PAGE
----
wayfarer

Moderator
Staff member
Camino(s) past & future
SJPP-Santiago-Finistera-Muxia. April/May 2012
Sarria-Santiago Sept. 2013
SJPP - Almost Orrison April 2014
Welcome Kaiso, don't worry about the 10% rule or any other rule for equipment, carry what YOU are comfortable with. I like to cover all eventualities but that is just me, hope for the best prepare for the worst and my pack came in at 10 kilos.
 

Jo Jo

Active Member
Camino(s) past & future
CF, July 2014 & Sept-Oct 2016
Via di Francesco (Italy), July 2015
CP Oct. 2017 & Sept. 2019
My suspicion is that you are going to wish you were carrying less once you start walking. You probably have a bunch of things you want for your touristing that will become unnecessarily heavy once you start walking. Above all, the Camino taught me flexibility and a willingness to let go. Ordinarily, I'd suggest you weigh every item in grams, post it on lighterpack.com and let us shake you down. But you are leaving in three days. So I'd probably take what you have, take Ivar's address for if/when you need to post your extra gear to him to hold so you can pick it up in SdC. And just get it in your mind that your pack will change mid-route. I think by Logrono (or Pamplona) you will have figured out what is not useful enough that it deserves a ride on your back across Spain. Buen Camino.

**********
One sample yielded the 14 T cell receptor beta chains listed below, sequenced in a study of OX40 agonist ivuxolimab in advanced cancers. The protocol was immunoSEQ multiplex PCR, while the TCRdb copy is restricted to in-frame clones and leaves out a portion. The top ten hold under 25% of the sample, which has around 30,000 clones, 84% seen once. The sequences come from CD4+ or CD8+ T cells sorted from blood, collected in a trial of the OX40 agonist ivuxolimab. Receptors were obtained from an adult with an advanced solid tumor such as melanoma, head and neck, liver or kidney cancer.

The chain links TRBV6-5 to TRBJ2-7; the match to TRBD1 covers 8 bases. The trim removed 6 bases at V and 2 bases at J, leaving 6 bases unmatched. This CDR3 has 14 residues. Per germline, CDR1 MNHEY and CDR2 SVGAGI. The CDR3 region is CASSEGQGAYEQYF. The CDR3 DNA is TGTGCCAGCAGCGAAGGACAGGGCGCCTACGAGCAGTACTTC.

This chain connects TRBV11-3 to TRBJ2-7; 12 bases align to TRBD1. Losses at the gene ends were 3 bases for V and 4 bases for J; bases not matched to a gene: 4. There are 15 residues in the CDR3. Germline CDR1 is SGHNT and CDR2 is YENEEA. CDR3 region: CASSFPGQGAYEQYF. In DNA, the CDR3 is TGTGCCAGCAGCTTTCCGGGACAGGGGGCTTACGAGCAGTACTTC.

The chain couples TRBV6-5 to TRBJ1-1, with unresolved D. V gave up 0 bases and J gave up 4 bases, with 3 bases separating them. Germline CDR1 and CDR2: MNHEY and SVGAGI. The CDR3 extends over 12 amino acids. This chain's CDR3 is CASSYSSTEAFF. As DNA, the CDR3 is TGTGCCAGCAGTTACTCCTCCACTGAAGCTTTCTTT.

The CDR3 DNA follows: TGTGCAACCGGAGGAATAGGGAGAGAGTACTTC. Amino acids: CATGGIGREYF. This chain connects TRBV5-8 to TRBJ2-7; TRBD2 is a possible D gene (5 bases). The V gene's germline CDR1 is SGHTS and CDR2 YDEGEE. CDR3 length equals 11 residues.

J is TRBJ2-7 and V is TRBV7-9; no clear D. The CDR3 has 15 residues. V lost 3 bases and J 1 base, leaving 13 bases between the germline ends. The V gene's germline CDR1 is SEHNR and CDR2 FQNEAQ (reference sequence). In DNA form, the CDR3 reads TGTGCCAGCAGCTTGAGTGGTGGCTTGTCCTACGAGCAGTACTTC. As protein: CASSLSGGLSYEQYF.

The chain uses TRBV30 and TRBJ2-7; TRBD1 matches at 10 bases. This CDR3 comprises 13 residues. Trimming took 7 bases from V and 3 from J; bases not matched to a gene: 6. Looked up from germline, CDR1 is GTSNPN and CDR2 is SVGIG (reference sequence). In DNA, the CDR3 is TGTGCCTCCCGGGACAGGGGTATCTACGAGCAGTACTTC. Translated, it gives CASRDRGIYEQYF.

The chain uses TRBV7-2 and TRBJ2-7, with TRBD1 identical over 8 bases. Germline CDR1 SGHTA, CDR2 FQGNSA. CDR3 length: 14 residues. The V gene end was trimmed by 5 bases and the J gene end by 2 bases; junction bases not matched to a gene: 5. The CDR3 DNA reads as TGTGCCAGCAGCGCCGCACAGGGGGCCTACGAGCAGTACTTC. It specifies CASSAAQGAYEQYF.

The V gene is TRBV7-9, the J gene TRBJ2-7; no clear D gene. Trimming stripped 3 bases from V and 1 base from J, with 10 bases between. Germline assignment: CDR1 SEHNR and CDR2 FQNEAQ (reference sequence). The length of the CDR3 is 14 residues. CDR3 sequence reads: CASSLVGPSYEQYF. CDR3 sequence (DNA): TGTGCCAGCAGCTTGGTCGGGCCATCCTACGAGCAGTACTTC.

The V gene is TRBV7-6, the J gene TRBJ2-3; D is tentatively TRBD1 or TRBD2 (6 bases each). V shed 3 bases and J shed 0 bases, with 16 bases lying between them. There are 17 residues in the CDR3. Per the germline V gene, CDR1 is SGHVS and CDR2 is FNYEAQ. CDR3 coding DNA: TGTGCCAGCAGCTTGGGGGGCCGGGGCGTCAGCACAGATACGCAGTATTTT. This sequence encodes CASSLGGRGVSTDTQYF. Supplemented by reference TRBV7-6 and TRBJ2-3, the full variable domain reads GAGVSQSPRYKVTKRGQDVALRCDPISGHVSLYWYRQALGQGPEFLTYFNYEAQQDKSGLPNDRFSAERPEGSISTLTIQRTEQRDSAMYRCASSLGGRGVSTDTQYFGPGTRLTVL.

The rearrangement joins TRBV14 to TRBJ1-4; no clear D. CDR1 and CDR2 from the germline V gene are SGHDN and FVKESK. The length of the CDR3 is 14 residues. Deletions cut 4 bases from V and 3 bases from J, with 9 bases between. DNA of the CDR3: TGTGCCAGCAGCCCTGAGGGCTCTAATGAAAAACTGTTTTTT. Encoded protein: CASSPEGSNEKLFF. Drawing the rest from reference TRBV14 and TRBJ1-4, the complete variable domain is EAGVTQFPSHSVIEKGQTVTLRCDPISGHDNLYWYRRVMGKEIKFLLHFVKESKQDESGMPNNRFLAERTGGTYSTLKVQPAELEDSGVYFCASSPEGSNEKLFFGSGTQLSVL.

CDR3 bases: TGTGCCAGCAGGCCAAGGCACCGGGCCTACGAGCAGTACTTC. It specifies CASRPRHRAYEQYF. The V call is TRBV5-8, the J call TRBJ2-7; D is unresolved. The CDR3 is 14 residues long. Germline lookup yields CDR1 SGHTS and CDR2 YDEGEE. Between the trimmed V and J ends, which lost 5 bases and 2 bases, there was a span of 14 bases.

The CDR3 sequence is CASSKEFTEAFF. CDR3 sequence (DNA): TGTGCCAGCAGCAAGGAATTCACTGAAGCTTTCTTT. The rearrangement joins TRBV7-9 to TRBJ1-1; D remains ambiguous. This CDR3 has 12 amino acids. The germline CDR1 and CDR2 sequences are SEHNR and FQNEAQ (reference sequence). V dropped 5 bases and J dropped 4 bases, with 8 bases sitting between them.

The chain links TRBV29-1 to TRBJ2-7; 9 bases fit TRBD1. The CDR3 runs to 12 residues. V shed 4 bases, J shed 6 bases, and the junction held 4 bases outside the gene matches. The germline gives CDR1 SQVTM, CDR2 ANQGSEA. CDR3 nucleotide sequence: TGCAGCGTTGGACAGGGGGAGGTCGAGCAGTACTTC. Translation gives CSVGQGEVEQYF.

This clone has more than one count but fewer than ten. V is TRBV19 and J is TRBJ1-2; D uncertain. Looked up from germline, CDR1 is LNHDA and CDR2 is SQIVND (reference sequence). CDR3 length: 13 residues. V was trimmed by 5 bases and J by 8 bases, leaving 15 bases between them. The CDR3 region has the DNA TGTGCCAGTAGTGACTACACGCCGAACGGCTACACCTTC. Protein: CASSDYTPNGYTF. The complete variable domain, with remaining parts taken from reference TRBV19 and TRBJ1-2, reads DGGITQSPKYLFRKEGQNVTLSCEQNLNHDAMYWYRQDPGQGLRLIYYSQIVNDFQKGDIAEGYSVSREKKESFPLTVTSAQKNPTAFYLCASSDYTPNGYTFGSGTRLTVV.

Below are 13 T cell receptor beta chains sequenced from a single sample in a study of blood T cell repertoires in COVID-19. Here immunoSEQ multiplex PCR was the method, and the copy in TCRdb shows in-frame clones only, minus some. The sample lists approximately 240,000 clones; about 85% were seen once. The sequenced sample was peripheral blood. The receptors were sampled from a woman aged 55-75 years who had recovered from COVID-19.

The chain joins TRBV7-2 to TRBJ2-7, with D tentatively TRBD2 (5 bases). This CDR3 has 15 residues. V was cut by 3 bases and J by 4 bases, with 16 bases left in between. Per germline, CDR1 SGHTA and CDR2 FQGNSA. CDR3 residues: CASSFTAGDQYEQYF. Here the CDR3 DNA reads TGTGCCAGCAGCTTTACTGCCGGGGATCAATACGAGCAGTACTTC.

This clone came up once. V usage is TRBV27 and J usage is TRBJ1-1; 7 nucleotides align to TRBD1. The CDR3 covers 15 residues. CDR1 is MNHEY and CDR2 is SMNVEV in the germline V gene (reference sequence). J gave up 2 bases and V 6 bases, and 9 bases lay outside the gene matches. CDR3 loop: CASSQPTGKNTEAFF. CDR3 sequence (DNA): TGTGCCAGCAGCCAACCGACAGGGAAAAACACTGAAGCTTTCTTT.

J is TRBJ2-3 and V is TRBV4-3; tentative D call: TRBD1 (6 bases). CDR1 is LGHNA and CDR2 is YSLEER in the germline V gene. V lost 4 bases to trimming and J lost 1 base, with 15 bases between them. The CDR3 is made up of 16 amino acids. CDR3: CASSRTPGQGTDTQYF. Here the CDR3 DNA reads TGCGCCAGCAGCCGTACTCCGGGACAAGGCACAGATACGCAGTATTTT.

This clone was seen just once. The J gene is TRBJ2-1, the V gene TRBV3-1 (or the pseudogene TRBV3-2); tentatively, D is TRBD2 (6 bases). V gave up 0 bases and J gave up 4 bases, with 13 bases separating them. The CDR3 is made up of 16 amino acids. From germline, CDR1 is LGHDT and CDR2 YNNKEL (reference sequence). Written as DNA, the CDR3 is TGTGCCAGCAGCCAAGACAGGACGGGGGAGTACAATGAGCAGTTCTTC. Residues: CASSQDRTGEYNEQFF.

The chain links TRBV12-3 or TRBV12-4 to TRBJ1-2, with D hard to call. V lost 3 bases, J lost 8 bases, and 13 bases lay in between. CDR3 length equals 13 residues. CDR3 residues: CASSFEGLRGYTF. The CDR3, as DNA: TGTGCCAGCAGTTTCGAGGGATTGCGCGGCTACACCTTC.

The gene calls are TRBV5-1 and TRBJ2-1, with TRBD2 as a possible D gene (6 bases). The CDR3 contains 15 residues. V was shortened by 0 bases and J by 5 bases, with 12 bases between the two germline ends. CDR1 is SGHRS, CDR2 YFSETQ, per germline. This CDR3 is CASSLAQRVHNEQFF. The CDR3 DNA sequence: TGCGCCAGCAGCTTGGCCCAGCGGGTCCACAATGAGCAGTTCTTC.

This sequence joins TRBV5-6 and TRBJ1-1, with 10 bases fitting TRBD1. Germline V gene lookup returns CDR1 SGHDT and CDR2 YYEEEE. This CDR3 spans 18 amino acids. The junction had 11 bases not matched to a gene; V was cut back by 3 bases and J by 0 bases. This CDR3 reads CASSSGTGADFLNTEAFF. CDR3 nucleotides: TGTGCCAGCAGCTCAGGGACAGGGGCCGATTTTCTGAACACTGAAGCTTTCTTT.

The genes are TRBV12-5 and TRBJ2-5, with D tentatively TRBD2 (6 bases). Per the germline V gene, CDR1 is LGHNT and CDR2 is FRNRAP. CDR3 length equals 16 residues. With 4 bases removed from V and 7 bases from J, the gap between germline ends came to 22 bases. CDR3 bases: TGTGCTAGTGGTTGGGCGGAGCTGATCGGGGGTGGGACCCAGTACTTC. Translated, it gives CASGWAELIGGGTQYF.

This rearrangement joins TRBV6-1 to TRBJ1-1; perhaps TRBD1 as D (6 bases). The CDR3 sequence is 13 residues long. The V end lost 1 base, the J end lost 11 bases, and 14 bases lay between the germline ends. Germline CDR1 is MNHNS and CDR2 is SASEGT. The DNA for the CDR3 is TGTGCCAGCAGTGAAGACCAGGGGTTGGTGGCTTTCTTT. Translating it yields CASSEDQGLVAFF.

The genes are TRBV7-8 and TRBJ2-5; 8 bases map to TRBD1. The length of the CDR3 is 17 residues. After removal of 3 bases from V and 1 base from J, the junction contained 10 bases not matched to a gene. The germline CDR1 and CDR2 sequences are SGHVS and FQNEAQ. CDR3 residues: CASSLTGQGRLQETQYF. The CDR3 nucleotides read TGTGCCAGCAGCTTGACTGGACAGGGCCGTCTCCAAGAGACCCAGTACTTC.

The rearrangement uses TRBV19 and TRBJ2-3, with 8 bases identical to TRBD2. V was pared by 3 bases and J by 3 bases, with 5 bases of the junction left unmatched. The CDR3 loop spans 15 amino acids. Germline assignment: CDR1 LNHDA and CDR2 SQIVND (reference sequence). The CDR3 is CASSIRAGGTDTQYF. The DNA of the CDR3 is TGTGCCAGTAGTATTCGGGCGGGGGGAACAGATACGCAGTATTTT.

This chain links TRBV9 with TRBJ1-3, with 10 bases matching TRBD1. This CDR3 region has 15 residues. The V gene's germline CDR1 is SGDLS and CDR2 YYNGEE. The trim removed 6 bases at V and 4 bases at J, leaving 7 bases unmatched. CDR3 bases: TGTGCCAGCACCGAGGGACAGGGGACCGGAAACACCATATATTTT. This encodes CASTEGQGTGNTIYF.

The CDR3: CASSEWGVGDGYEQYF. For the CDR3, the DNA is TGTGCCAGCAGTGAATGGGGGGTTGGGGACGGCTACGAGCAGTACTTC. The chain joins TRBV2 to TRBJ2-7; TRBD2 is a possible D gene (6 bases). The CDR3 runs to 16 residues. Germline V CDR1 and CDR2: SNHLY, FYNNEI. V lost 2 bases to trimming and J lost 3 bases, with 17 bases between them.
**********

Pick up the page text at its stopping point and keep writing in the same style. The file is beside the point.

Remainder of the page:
Camino(s) past & future
CF
I’ve not yet heard about the 1st time Pilgrim who packed less than he/she needed. As the cliche goes, we pack our fears... and the prospect of walking a long distance without the rice cooker seems inconceivable (review posts from @Robo for this to make any sense at all...), until you do it.

I was an experienced back country hiker used to carrying what I needed for safety contingencies and total self-reliance (food, shelter, etc). I ended up carrying over 30lbs of gear for my first winter walk from SJPDP. That is until I reached Logrono where I sent 12lbs of gear forward to Ivar in SdC. By then I’d learned that this is most definitely not a back country hike...

Pack as modestly as you can. You can easily forward gear from any post office to Ivar should you come to find you are carrying dead weight. A few days like this never killed anyone and it will be just one of the many lessons you will learn along the way.